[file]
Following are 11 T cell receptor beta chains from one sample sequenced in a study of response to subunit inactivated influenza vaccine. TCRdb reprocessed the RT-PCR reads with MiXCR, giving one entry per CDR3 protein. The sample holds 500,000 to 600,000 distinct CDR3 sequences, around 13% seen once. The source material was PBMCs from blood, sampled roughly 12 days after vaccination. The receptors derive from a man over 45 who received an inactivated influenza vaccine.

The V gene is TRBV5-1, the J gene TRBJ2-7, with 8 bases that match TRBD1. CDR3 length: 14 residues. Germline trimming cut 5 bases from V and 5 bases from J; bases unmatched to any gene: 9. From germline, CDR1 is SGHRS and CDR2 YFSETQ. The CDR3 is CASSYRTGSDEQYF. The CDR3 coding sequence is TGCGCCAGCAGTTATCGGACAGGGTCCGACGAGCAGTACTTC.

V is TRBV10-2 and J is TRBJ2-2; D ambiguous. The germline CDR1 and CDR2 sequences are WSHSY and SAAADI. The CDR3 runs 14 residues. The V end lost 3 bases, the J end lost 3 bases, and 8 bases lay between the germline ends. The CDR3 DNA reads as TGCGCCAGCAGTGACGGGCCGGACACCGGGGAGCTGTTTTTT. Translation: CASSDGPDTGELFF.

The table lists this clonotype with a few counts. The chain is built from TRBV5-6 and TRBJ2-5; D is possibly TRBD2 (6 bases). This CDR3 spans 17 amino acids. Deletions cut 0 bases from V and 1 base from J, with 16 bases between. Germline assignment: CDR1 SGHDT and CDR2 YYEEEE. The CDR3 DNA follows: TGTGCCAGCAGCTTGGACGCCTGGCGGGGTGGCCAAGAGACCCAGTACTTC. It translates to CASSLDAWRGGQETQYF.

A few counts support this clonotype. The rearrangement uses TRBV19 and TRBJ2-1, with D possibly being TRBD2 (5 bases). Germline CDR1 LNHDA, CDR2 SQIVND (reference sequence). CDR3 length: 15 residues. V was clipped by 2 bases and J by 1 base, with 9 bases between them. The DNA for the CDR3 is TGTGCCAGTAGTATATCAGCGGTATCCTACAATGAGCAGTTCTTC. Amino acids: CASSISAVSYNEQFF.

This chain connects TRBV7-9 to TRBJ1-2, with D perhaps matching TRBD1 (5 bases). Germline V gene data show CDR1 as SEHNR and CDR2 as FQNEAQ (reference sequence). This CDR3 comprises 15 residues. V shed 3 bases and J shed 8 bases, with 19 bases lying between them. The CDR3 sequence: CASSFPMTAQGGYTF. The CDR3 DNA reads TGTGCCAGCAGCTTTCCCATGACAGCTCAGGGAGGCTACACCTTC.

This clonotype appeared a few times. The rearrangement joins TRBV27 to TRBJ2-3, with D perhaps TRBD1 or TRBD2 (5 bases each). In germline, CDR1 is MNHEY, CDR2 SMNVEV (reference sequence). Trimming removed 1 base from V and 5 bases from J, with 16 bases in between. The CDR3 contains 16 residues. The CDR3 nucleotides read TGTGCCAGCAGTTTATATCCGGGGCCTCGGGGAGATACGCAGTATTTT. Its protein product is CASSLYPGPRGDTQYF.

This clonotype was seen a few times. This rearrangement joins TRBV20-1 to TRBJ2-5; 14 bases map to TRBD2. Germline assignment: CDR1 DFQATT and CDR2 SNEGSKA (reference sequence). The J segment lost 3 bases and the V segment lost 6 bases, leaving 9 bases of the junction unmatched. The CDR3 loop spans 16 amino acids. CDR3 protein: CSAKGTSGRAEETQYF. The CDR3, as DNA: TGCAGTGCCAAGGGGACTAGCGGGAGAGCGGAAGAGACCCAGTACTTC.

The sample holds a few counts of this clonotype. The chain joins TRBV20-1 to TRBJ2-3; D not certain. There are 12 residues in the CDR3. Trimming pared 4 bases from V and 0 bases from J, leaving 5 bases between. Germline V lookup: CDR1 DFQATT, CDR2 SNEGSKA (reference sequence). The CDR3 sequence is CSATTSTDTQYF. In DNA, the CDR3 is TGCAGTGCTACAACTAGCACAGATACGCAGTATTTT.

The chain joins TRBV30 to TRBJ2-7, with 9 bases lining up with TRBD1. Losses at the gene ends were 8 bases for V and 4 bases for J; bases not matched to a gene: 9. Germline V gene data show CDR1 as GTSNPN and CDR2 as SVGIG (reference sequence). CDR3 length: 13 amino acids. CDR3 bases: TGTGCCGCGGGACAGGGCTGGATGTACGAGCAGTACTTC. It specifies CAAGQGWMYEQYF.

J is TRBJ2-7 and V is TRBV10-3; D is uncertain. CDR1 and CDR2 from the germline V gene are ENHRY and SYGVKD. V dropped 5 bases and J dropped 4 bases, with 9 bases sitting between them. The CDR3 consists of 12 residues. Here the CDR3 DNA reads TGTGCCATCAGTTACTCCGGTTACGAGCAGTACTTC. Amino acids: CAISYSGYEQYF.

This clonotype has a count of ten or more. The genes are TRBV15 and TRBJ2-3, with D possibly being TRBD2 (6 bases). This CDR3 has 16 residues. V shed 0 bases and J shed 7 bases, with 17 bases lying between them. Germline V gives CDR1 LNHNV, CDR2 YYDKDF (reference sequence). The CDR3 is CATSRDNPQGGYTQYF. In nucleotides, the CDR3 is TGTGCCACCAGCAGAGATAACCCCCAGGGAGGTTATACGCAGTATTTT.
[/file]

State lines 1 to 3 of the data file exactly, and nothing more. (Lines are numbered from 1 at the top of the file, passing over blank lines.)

Following are 11 T cell receptor beta chains from one sample sequenced in a study of response to subunit inactivated influenza vaccine. TCRdb reprocessed the RT-PCR reads with MiXCR, giving one entry per CDR3 protein. The sample holds 500,000 to 600,000 distinct CDR3 sequences, around 13% seen once. The source material was PBMCs from blood, sampled roughly 12 days after vaccination. The receptors derive from a man over 45 who received an inactivated influenza vaccine.

The V gene is TRBV5-1, the J gene TRBJ2-7, with 8 bases that match TRBD1. CDR3 length: 14 residues. Germline trimming cut 5 bases from V and 5 bases from J; bases unmatched to any gene: 9. From germline, CDR1 is SGHRS and CDR2 YFSETQ. The CDR3 is CASSYRTGSDEQYF. The CDR3 coding sequence is TGCGCCAGCAGTTATCGGACAGGGTCCGACGAGCAGTACTTC.

V is TRBV10-2 and J is TRBJ2-2; D ambiguous. The germline CDR1 and CDR2 sequences are WSHSY and SAAADI. The CDR3 runs 14 residues. The V end lost 3 bases, the J end lost 3 bases, and 8 bases lay between the germline ends. The CDR3 DNA reads as TGCGCCAGCAGTGACGGGCCGGACACCGGGGAGCTGTTTTTT. Translation: CASSDGPDTGELFF.